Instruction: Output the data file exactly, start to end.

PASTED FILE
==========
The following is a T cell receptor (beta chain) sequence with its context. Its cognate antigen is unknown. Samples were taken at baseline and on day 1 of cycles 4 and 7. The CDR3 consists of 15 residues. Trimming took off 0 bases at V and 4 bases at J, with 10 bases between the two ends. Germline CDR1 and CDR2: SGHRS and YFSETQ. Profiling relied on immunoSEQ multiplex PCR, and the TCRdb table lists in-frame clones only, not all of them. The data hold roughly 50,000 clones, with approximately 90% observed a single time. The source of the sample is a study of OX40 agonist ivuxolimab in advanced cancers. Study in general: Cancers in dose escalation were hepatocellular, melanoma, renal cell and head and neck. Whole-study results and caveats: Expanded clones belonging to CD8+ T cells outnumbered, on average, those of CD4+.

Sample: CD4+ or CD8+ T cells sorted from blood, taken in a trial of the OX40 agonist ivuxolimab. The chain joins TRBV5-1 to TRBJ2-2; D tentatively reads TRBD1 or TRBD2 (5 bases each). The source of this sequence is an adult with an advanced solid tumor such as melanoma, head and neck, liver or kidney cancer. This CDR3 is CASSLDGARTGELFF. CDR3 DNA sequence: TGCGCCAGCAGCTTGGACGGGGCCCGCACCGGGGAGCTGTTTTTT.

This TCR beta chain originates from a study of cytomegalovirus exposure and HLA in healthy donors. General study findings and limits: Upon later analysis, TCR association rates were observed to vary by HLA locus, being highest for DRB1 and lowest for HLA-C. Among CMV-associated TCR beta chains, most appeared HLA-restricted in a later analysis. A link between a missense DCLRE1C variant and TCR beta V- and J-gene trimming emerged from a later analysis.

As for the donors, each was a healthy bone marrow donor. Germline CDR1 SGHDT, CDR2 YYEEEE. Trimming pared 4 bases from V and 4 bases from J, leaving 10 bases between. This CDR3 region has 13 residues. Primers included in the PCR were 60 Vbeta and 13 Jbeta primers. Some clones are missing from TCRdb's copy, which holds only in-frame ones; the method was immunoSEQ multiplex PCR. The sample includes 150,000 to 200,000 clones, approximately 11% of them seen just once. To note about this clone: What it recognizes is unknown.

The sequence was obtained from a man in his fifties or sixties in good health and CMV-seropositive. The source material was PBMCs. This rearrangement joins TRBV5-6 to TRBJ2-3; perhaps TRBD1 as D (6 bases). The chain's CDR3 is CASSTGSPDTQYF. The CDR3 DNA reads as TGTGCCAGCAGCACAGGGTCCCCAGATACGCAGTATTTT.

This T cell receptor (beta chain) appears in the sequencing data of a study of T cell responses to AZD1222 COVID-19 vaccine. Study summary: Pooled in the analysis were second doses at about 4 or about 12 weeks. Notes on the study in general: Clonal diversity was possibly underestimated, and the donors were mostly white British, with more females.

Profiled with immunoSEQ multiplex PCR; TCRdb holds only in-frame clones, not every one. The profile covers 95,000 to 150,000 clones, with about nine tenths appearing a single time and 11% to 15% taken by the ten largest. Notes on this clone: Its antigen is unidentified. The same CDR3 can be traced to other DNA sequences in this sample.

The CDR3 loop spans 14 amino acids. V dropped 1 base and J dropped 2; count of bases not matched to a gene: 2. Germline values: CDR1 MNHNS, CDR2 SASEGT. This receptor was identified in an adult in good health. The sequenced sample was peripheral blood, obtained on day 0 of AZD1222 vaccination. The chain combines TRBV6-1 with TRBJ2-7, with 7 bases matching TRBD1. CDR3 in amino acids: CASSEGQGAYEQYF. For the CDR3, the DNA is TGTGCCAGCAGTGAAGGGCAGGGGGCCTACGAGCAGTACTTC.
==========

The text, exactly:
The following is a T cell receptor (beta chain) sequence with its context. Its cognate antigen is unknown. Samples were taken at baseline and on day 1 of cycles 4 and 7. The CDR3 consists of 15 residues. Trimming took off 0 bases at V and 4 bases at J, with 10 bases between the two ends. Germline CDR1 and CDR2: SGHRS and YFSETQ. Profiling relied on immunoSEQ multiplex PCR, and the TCRdb table lists in-frame clones only, not all of them. The data hold roughly 50,000 clones, with approximately 90% observed a single time. The source of the sample is a study of OX40 agonist ivuxolimab in advanced cancers. Study in general: Cancers in dose escalation were hepatocellular, melanoma, renal cell and head and neck. Whole-study results and caveats: Expanded clones belonging to CD8+ T cells outnumbered, on average, those of CD4+.

Sample: CD4+ or CD8+ T cells sorted from blood, taken in a trial of the OX40 agonist ivuxolimab. The chain joins TRBV5-1 to TRBJ2-2; D tentatively reads TRBD1 or TRBD2 (5 bases each). The source of this sequence is an adult with an advanced solid tumor such as melanoma, head and neck, liver or kidney cancer. This CDR3 is CASSLDGARTGELFF. CDR3 DNA sequence: TGCGCCAGCAGCTTGGACGGGGCCCGCACCGGGGAGCTGTTTTTT.

This TCR beta chain originates from a study of cytomegalovirus exposure and HLA in healthy donors. General study findings and limits: Upon later analysis, TCR association rates were observed to vary by HLA locus, being highest for DRB1 and lowest for HLA-C. Among CMV-associated TCR beta chains, most appeared HLA-restricted in a later analysis. A link between a missense DCLRE1C variant and TCR beta V- and J-gene trimming emerged from a later analysis.

As for the donors, each was a healthy bone marrow donor. Germline CDR1 SGHDT, CDR2 YYEEEE. Trimming pared 4 bases from V and 4 bases from J, leaving 10 bases between. This CDR3 region has 13 residues. Primers included in the PCR were 60 Vbeta and 13 Jbeta primers. Some clones are missing from TCRdb's copy, which holds only in-frame ones; the method was immunoSEQ multiplex PCR. The sample includes 150,000 to 200,000 clones, approximately 11% of them seen just once. To note about this clone: What it recognizes is unknown.

The sequence was obtained from a man in his fifties or sixties in good health and CMV-seropositive. The source material was PBMCs. This rearrangement joins TRBV5-6 to TRBJ2-3; perhaps TRBD1 as D (6 bases). The chain's CDR3 is CASSTGSPDTQYF. The CDR3 DNA reads as TGTGCCAGCAGCACAGGGTCCCCAGATACGCAGTATTTT.

This T cell receptor (beta chain) appears in the sequencing data of a study of T cell responses to AZD1222 COVID-19 vaccine. Study summary: Pooled in the analysis were second doses at about 4 or about 12 weeks. Notes on the study in general: Clonal diversity was possibly underestimated, and the donors were mostly white British, with more females.

Profiled with immunoSEQ multiplex PCR; TCRdb holds only in-frame clones, not every one. The profile covers 95,000 to 150,000 clones, with about nine tenths appearing a single time and 11% to 15% taken by the ten largest. Notes on this clone: Its antigen is unidentified. The same CDR3 can be traced to other DNA sequences in this sample.

The CDR3 loop spans 14 amino acids. V dropped 1 base and J dropped 2; count of bases not matched to a gene: 2. Germline values: CDR1 MNHNS, CDR2 SASEGT. This receptor was identified in an adult in good health. The sequenced sample was peripheral blood, obtained on day 0 of AZD1222 vaccination. The chain combines TRBV6-1 with TRBJ2-7, with 7 bases matching TRBD1. CDR3 in amino acids: CASSEGQGAYEQYF. For the CDR3, the DNA is TGTGCCAGCAGTGAAGGGCAGGGGGCCTACGAGCAGTACTTC.